So I order the Hakim and realized that it’s actually a pretty decent beer. Sweetness is pronounced for a stout more so than even a milk stout. The main flavor is malt and a bit of coffee. There’s a hint of caramel, dark fruits, and a little bitterness, but not much of any. Pretty good mouthfeel if a bit on the thin side for a stout in general, but especially an alleged imperial. One could accuse Hakim of having a relatively pedestrian profile and that would be a fair assessment, but given the richness of the food anything you drink is going to pale in comparison. The Hakim does a nice job of complimenting the spicier dishes and balancing the savory with its sweetness. I wish I could get a hold of this in a liquor store in the area so that I could sit down and do a clean review of it.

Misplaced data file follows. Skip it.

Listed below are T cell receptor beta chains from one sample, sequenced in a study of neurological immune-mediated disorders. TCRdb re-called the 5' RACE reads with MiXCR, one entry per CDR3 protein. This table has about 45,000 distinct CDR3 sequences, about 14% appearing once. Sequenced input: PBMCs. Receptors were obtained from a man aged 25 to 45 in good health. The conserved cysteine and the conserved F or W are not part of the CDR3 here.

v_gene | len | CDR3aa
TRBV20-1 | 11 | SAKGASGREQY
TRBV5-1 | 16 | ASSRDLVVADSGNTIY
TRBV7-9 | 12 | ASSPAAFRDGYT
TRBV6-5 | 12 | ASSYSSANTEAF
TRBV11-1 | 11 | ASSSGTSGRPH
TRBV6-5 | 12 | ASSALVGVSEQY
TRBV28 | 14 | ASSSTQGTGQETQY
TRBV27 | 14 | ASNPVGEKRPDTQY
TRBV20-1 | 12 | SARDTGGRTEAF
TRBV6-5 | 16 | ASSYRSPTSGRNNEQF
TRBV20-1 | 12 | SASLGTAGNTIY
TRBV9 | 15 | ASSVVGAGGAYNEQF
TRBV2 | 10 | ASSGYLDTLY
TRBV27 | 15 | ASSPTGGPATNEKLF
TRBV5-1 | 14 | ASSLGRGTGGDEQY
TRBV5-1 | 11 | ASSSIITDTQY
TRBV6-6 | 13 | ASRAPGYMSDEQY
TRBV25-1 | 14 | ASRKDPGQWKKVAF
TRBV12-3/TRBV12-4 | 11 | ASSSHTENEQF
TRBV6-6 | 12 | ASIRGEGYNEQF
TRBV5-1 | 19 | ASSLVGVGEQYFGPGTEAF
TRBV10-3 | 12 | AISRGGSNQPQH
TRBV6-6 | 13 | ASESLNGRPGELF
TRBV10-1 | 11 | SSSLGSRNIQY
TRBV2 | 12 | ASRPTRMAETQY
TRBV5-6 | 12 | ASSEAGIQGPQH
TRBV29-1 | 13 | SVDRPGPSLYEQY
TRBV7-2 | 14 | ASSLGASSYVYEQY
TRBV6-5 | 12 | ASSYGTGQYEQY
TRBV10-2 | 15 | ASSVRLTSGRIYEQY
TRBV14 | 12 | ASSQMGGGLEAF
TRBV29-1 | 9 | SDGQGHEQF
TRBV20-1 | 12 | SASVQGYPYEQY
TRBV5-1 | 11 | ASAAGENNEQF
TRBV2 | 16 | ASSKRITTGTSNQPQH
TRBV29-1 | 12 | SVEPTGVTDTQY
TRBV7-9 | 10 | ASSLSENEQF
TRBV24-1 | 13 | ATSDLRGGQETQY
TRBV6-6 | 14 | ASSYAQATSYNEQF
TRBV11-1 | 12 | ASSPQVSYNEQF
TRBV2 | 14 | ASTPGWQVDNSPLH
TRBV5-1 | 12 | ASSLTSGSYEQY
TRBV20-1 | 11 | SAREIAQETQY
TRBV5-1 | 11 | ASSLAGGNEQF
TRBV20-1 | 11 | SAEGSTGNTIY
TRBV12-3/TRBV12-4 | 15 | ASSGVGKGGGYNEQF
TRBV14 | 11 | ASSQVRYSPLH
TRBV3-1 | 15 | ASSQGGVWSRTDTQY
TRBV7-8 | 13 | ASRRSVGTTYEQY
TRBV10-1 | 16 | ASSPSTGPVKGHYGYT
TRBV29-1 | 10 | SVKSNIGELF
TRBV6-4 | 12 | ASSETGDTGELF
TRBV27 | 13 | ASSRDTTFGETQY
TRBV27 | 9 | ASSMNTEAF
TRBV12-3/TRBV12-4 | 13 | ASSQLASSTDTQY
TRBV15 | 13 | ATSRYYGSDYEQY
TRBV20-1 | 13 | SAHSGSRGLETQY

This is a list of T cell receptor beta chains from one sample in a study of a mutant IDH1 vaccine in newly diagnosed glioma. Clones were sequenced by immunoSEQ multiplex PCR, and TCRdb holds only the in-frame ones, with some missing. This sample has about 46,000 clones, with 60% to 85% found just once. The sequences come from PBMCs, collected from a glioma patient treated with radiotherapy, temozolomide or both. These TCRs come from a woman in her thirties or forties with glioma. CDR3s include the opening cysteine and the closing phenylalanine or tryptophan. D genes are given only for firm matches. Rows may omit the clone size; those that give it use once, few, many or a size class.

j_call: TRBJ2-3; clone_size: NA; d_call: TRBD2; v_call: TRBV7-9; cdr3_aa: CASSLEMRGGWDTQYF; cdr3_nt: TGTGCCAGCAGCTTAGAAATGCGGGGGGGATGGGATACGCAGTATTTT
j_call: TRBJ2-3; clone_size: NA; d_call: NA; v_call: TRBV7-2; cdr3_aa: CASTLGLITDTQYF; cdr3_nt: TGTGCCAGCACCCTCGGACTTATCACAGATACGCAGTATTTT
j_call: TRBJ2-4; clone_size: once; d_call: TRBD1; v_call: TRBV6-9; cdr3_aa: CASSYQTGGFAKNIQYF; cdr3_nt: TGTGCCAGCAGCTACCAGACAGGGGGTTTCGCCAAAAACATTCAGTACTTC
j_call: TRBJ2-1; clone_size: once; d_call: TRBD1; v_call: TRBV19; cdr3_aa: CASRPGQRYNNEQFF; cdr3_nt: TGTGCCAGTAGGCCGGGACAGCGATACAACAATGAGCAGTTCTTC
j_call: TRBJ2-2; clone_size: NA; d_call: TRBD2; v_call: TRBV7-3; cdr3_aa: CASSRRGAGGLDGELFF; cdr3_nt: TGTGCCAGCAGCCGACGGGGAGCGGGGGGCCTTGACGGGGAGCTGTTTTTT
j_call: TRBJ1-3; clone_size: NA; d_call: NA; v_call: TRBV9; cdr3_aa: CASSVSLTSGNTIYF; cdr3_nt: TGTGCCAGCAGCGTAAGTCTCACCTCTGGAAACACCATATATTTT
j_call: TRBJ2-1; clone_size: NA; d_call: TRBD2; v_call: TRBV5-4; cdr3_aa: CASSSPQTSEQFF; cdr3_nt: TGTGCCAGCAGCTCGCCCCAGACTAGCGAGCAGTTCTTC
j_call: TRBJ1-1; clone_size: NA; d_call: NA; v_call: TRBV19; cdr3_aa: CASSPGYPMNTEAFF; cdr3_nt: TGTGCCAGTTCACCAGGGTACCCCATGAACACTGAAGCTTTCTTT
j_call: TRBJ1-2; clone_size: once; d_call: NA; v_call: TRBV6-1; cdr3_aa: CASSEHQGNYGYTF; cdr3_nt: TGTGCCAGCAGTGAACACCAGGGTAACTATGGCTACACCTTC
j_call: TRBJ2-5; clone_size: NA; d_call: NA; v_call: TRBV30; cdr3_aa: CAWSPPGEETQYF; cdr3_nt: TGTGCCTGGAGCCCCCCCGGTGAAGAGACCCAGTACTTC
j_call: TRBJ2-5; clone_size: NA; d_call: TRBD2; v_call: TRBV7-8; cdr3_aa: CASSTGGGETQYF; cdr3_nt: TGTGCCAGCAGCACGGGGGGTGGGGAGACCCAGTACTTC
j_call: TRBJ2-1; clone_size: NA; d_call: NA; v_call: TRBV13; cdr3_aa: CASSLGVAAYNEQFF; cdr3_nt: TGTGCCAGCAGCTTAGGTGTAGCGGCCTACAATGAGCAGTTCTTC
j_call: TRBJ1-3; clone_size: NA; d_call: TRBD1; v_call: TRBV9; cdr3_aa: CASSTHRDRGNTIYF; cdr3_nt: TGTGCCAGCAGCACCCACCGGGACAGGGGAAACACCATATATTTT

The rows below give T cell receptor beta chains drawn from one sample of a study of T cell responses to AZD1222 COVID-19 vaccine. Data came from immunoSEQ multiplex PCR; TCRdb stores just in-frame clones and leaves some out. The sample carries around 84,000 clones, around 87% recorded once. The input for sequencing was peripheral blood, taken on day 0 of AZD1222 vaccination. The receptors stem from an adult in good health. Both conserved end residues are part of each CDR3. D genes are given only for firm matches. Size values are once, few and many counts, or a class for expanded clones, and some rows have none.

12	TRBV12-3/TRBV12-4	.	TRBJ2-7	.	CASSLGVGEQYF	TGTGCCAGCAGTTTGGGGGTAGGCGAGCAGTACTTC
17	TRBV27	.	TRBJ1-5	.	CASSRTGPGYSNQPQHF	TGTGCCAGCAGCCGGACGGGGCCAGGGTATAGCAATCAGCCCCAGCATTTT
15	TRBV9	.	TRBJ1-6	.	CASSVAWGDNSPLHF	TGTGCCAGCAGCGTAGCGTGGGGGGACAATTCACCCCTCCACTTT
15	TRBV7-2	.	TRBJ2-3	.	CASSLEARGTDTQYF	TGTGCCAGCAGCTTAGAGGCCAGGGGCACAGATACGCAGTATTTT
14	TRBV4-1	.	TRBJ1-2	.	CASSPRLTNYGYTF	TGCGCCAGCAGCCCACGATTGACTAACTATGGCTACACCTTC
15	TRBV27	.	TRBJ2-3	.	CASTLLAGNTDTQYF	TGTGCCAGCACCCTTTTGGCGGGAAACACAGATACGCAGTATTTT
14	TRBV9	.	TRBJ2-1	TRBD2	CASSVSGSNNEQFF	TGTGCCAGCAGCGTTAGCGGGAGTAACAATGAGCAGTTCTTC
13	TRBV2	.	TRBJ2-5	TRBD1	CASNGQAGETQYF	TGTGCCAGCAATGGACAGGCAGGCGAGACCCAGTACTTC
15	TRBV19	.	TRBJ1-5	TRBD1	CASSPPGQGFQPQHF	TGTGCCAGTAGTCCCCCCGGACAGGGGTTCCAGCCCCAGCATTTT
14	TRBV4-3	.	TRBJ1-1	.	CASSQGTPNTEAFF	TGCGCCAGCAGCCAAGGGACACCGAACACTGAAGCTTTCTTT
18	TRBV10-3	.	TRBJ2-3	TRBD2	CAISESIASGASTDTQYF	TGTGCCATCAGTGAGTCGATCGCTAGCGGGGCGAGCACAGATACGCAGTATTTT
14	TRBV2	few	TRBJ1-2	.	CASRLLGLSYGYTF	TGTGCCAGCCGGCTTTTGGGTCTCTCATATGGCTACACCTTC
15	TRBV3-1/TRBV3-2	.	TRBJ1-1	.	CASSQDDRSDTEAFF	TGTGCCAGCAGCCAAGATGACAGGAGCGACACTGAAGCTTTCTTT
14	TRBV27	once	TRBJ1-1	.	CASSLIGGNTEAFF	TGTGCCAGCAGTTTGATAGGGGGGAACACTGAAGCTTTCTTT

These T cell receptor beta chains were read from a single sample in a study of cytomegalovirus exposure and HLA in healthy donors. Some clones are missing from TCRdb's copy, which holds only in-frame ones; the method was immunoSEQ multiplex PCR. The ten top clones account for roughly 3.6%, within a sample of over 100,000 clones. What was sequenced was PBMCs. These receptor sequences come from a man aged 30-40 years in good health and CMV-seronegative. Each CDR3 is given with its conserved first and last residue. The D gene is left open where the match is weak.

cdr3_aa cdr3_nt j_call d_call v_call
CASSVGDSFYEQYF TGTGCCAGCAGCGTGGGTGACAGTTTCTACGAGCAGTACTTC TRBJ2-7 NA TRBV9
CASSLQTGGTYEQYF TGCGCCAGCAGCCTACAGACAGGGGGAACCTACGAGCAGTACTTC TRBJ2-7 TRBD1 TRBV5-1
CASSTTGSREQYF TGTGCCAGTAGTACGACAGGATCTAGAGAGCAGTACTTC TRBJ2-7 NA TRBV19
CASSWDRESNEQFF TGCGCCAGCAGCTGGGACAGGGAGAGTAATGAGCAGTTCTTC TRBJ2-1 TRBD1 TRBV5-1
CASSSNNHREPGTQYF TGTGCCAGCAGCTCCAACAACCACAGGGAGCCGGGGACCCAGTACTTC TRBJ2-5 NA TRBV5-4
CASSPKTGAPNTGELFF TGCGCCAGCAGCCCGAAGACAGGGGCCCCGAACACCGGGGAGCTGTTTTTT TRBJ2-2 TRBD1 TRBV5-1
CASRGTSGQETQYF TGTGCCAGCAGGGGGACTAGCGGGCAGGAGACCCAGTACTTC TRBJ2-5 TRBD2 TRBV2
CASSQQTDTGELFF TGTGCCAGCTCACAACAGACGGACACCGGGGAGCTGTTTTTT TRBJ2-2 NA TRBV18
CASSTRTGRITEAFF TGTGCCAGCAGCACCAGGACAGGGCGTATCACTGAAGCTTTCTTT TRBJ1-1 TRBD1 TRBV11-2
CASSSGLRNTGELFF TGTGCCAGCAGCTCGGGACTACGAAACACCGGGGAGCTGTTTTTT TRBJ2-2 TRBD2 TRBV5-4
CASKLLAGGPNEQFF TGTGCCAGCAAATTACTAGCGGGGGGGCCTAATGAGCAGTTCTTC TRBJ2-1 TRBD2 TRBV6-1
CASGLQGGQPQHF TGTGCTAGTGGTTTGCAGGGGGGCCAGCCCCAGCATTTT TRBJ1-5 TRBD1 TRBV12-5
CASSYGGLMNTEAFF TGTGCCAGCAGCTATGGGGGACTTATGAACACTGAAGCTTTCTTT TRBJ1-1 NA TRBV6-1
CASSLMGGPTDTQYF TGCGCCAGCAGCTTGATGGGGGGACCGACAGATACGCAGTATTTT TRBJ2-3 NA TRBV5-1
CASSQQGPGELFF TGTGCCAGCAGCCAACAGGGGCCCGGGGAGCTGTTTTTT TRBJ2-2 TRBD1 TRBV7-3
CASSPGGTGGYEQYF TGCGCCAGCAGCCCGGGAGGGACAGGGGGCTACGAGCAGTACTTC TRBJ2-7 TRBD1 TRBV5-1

Addis is obviously not a beer lovers destination, which doesn’t matter because even if they didn’t have beer I would still go here because the food is amazingly rich and hardy fare. And you get to eat with your hands. That being said any beer geeks who find themselves there should give the Hakim a try if only for the uniqueness. It’s not a life changing beer and shaky under the imperial stout umbrella, but when in Rome. And if you don’t like it there’s always the Ommegang to fall back on.

Hakim Stout (5.5% bottle)- Imperial Stout- Harar Beer Factory, ETH
Grade: B-/C+

Cheers! John

Ten Fidy: An oil change for your liver

Ten Fidy (10% ABV can)- Russian Imperial Stout- Oskar Blues Grill & Brewery, CO 

Grade: B+

Poured from can into Duvel tulip snifter.